Anterior, Best septal, and Lateral images from a cardiac blood pool study.
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View second image(xr). Top images: Frontal and lateral views from a chest radiograph. Obtained on the same day as the Tc-99m-RBC cardiac blood pool examination. Bottom Image: Static end-diastolic (ED) and end-systolic (ES) images from the Tc-99m-RBC cardiac blood pool examination.
Full history/Diagnosis is available below
Chest radiograph: There is thickening of the right paratracheal stripe and tracheal deviation consistent with lymphadenoapathy. Cardiac silhouette enlargement (water bottle configuration) is compatible with the large pericardial effusion.
When pericardial effusions develop, cardiac chamber capacity may be reduced. Because venous return may be impaired, cardiac output would be limited. Slow accumulation of large amounts of fluid may collect without producing clinical symptoms. On the other hand, rapid accumulation of fluid is tolerated poorly with nonspecific symptoms of dyspnea, chest or shoulder pain, or orthopnea. Physical examination demonstrates a paradoxical pulse, jugular venous distension, faint heart sounds, and a friction rub. EKG changes are nonspecific but include low voltage QRS complexes, ST segment elevation, T wave inversion and development of arrhythmias. Electrical alternans, (beat-to-beat) variation in QRS amplitude, occurs with excessive motion of the heart within the fluid-filled pericardial space.
In cardiac blood pool or cardiac perfusion imaging examinations, absence of tracer activity around the cardiac chambers or myocardium, respectively, is due to a pericardial effusion that may be comprised of serous fluid, hemorrhagic fluid, purulent debris, or chylous fluid (or a combination).
On echocardiography, pericardial effusions are characterized by sonolucency between the visceral and parietal pericardium.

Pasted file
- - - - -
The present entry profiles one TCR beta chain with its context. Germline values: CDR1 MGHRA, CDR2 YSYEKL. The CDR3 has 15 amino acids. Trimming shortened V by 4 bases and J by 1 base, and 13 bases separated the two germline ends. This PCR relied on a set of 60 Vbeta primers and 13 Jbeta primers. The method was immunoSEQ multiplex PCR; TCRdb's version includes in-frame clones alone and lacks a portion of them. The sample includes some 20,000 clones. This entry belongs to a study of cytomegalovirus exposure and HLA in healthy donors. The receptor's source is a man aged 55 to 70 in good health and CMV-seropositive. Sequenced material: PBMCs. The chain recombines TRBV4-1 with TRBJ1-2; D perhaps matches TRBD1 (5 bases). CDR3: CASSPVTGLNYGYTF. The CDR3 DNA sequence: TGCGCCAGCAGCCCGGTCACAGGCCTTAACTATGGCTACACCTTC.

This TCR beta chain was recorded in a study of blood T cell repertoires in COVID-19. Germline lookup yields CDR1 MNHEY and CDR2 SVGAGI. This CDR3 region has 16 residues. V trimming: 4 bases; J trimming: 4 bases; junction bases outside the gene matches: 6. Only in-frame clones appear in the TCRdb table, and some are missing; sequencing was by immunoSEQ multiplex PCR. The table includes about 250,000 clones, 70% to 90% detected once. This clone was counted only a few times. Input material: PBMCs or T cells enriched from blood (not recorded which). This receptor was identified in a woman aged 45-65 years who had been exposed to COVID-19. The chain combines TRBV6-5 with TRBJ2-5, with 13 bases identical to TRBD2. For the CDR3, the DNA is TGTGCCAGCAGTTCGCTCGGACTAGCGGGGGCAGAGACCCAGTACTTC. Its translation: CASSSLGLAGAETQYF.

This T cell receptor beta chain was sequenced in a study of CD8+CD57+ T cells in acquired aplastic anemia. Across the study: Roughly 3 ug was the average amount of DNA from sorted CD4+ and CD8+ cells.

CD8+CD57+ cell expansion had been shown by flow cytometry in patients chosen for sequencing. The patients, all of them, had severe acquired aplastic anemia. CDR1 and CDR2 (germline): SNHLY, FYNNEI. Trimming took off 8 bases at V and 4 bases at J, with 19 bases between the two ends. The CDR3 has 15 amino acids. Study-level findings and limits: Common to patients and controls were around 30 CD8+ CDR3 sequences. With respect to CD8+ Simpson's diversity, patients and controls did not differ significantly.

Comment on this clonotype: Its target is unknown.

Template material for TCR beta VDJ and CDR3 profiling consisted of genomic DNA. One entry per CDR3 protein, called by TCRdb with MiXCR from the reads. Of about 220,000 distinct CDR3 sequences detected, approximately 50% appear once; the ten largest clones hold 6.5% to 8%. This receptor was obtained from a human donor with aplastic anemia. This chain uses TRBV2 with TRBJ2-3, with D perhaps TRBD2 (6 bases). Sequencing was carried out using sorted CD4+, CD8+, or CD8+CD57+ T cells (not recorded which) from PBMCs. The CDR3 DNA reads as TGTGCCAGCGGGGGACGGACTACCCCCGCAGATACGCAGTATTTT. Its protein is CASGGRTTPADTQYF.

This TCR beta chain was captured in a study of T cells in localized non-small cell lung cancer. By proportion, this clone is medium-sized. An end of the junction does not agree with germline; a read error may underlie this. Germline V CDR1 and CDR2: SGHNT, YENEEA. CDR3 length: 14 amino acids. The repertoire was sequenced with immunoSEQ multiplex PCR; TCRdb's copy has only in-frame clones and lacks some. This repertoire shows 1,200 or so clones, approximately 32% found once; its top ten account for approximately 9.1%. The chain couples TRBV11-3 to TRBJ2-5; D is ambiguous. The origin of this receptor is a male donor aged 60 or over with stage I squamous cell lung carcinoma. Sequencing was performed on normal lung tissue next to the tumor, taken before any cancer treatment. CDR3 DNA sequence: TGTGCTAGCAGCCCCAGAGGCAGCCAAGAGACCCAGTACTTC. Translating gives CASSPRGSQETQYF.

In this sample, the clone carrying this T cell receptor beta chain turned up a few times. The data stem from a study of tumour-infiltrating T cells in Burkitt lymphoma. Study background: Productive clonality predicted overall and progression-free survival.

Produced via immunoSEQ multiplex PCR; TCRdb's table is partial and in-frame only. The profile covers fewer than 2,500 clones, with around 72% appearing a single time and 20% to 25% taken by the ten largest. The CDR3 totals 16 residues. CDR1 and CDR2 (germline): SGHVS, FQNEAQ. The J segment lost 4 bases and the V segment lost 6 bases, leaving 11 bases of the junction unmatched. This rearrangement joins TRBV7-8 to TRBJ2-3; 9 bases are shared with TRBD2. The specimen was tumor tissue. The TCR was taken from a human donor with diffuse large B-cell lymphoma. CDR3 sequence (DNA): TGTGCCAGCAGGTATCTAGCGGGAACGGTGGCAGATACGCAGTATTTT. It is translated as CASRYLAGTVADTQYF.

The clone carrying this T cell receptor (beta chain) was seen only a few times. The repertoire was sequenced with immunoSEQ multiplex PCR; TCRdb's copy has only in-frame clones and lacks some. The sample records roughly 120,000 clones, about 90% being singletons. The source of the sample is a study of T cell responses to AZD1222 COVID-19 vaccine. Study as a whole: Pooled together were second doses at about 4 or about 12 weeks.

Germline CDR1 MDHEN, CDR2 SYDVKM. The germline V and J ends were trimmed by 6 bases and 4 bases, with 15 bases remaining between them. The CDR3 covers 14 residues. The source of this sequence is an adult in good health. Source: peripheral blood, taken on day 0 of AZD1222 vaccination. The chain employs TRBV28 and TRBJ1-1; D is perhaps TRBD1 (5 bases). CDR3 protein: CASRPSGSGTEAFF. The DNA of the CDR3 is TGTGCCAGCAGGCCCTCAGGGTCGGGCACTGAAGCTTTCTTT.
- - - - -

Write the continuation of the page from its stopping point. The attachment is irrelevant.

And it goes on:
Treatment of a pericardial effusion involves correcting the underlying cause. Pericardiocentesis may be performed in patients with impending tamponade. Pericardiotomy may be performed if effusions recur. Rarely pericardial sclerosis may be performed on recurrent effusions using sclerosing agents such as tetracycline or doxycycline.
Strimel WJ and Noe S. (2002, October 9). Pericardial Effusion. eMedicine. Retrieved November 29, 2003, from http://www.emedicine.com/med/topic1786.htm.
Venugopalan, P. (2003, July 1). Pericardial Effusion, Malignant. eMedicine. Retrieved November 29, 2003, from http://www.emedicine.com/ped/topic1764.htm.
Sprengelmeyer JT et al. (1990), Journal of Nuclear Medicine. “Phosphorous 32 colloidal chromic phosphate: treatment of choice for malignant pericardial effusion.” 31:2034-6.
View followup image(ct). Images from CT chest examination (obtained 6 weeks prior to the cardiac blood pool examination) demonstrate a large infiltrative mass with central necrosis in the anterior mediastinum. Mediastinal lymphadenopathy extends to the right hilum. Right axillary, paratracheal, bilateral supraclavicular and hilar lymphadenopathy are also demonstrated. CT of the neck, abdomen and pelvis (images not shown) revealed extensive cervical lymphadenopathy. No abdominal lymphadenopathy or splenomegaly is appreciated.
References and General Discussion of Cardiac Blood Pool Scintigraphy (Anatomic field:Heart and Great Vessels, Category:Organ specific)
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